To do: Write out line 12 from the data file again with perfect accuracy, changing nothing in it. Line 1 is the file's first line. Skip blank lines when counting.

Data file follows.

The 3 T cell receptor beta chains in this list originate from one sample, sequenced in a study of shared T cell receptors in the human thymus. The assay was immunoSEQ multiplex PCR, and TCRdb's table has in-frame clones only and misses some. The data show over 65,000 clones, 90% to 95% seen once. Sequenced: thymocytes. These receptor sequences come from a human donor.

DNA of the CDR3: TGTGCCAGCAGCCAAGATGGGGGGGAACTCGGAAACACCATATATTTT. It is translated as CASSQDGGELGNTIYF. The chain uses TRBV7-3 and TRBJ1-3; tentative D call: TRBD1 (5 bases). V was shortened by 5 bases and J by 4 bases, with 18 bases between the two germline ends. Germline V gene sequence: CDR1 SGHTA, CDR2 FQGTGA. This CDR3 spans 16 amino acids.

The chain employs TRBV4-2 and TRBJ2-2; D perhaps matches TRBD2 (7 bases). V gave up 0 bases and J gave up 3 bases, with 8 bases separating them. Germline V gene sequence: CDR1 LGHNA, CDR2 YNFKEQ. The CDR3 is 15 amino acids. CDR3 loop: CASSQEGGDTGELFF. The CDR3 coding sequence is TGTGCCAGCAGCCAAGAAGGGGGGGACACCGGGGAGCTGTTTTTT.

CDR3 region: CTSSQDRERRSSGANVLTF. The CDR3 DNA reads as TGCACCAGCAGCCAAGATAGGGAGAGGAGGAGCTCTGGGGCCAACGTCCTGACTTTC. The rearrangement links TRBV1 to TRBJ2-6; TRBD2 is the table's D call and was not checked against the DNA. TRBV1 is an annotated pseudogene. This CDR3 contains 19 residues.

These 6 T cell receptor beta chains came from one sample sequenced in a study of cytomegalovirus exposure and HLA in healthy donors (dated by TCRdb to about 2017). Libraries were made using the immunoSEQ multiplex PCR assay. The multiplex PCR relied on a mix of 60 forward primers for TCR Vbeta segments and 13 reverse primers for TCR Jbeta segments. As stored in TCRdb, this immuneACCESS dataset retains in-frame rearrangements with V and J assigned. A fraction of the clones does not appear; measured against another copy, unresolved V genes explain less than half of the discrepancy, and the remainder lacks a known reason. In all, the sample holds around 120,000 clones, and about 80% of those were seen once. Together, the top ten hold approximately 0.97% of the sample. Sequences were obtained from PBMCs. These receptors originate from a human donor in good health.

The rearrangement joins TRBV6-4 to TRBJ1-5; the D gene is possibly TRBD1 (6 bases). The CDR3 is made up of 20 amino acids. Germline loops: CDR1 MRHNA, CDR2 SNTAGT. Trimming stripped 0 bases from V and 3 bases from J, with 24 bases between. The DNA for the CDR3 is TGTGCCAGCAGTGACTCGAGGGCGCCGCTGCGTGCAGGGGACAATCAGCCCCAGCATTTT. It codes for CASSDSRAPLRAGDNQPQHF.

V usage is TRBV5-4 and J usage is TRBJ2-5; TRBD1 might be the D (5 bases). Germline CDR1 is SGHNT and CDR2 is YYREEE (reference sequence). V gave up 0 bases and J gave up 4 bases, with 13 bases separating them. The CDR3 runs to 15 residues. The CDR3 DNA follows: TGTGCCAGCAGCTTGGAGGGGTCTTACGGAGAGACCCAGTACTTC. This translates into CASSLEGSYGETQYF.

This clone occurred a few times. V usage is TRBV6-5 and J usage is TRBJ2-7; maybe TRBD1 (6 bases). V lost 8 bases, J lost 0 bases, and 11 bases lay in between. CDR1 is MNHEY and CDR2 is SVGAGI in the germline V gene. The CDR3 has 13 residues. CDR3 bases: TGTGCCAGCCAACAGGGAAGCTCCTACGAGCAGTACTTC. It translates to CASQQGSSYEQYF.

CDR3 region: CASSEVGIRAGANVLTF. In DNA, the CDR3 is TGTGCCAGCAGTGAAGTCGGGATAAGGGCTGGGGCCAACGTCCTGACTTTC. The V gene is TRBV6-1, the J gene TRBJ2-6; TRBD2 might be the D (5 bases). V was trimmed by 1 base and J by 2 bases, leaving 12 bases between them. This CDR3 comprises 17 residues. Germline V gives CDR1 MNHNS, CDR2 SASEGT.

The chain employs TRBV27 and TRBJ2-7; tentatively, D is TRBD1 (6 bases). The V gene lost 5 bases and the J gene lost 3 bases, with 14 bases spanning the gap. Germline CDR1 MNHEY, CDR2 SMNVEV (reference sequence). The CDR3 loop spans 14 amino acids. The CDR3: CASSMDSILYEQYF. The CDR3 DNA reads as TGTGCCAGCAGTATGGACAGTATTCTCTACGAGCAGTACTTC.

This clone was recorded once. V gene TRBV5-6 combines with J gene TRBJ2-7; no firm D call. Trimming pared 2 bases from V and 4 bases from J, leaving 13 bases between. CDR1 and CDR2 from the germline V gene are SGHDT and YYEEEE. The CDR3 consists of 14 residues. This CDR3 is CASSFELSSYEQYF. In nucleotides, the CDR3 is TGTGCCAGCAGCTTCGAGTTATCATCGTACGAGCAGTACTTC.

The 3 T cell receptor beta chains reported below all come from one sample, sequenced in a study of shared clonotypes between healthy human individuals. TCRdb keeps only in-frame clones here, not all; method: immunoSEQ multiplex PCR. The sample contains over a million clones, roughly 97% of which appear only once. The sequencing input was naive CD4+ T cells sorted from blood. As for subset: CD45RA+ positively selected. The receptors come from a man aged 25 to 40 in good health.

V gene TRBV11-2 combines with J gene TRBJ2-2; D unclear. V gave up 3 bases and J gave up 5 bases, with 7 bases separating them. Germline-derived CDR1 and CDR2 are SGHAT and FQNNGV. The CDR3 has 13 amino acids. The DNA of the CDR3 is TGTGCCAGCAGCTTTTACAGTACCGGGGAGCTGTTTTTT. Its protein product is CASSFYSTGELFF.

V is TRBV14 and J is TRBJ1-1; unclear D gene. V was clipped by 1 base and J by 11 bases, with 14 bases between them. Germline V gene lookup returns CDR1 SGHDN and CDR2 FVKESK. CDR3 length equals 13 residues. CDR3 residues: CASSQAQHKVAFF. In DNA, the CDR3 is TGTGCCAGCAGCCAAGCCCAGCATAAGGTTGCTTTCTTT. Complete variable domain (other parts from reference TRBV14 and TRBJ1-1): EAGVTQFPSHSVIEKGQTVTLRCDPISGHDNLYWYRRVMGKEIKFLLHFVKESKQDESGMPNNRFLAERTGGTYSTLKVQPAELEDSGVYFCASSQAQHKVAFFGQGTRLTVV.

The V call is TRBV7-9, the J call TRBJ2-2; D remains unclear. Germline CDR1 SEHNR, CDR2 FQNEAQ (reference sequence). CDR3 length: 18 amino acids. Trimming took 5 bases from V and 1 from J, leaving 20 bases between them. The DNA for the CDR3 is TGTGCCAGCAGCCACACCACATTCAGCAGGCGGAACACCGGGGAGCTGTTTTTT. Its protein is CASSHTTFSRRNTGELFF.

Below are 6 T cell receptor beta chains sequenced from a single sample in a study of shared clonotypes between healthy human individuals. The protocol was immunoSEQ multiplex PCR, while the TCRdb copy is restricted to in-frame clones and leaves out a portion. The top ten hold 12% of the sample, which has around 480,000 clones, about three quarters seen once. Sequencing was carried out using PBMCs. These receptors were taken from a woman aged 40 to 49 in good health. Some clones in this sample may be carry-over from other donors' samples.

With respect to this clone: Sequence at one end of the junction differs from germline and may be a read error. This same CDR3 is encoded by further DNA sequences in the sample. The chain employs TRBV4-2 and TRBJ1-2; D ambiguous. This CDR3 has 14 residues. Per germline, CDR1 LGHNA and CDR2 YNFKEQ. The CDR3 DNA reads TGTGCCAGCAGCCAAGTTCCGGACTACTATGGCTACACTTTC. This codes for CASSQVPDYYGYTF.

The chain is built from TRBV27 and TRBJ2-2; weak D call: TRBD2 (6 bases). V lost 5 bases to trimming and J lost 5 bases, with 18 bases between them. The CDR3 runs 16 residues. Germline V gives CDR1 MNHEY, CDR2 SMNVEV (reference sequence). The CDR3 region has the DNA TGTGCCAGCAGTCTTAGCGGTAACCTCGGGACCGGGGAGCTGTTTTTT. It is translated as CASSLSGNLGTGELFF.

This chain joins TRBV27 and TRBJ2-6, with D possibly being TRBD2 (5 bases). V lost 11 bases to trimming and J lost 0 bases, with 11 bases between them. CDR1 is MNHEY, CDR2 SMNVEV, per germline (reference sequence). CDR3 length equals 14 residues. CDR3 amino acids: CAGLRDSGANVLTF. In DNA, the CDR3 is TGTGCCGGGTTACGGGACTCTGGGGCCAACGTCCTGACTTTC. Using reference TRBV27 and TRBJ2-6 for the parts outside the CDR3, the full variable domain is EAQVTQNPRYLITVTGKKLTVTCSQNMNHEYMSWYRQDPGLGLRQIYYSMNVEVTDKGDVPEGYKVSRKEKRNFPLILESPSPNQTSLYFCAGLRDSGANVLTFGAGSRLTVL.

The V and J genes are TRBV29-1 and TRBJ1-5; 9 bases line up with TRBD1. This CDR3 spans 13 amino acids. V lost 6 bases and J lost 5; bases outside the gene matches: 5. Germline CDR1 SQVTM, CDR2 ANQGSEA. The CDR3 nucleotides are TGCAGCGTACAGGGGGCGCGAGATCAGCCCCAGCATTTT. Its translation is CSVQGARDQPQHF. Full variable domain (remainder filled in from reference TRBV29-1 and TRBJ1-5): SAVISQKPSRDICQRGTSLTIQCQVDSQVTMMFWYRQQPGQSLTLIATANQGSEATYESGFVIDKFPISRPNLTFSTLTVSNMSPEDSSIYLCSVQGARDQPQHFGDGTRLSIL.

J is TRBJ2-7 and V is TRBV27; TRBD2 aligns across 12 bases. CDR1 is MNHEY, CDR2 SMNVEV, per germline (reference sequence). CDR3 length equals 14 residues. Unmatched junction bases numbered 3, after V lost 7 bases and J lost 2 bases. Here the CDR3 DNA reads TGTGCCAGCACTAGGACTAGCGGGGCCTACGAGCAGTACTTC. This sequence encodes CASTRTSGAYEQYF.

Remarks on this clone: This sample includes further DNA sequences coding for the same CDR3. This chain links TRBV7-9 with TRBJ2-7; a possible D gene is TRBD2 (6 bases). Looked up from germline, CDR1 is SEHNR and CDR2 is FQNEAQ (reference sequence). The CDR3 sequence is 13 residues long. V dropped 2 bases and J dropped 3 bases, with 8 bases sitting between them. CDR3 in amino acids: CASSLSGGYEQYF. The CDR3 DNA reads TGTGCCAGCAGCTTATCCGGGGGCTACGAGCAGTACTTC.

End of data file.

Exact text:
The 3 T cell receptor beta chains reported below all come from one sample, sequenced in a study of shared clonotypes between healthy human individuals. TCRdb keeps only in-frame clones here, not all; method: immunoSEQ multiplex PCR. The sample contains over a million clones, roughly 97% of which appear only once. The sequencing input was naive CD4+ T cells sorted from blood. As for subset: CD45RA+ positively selected. The receptors come from a man aged 25 to 40 in good health.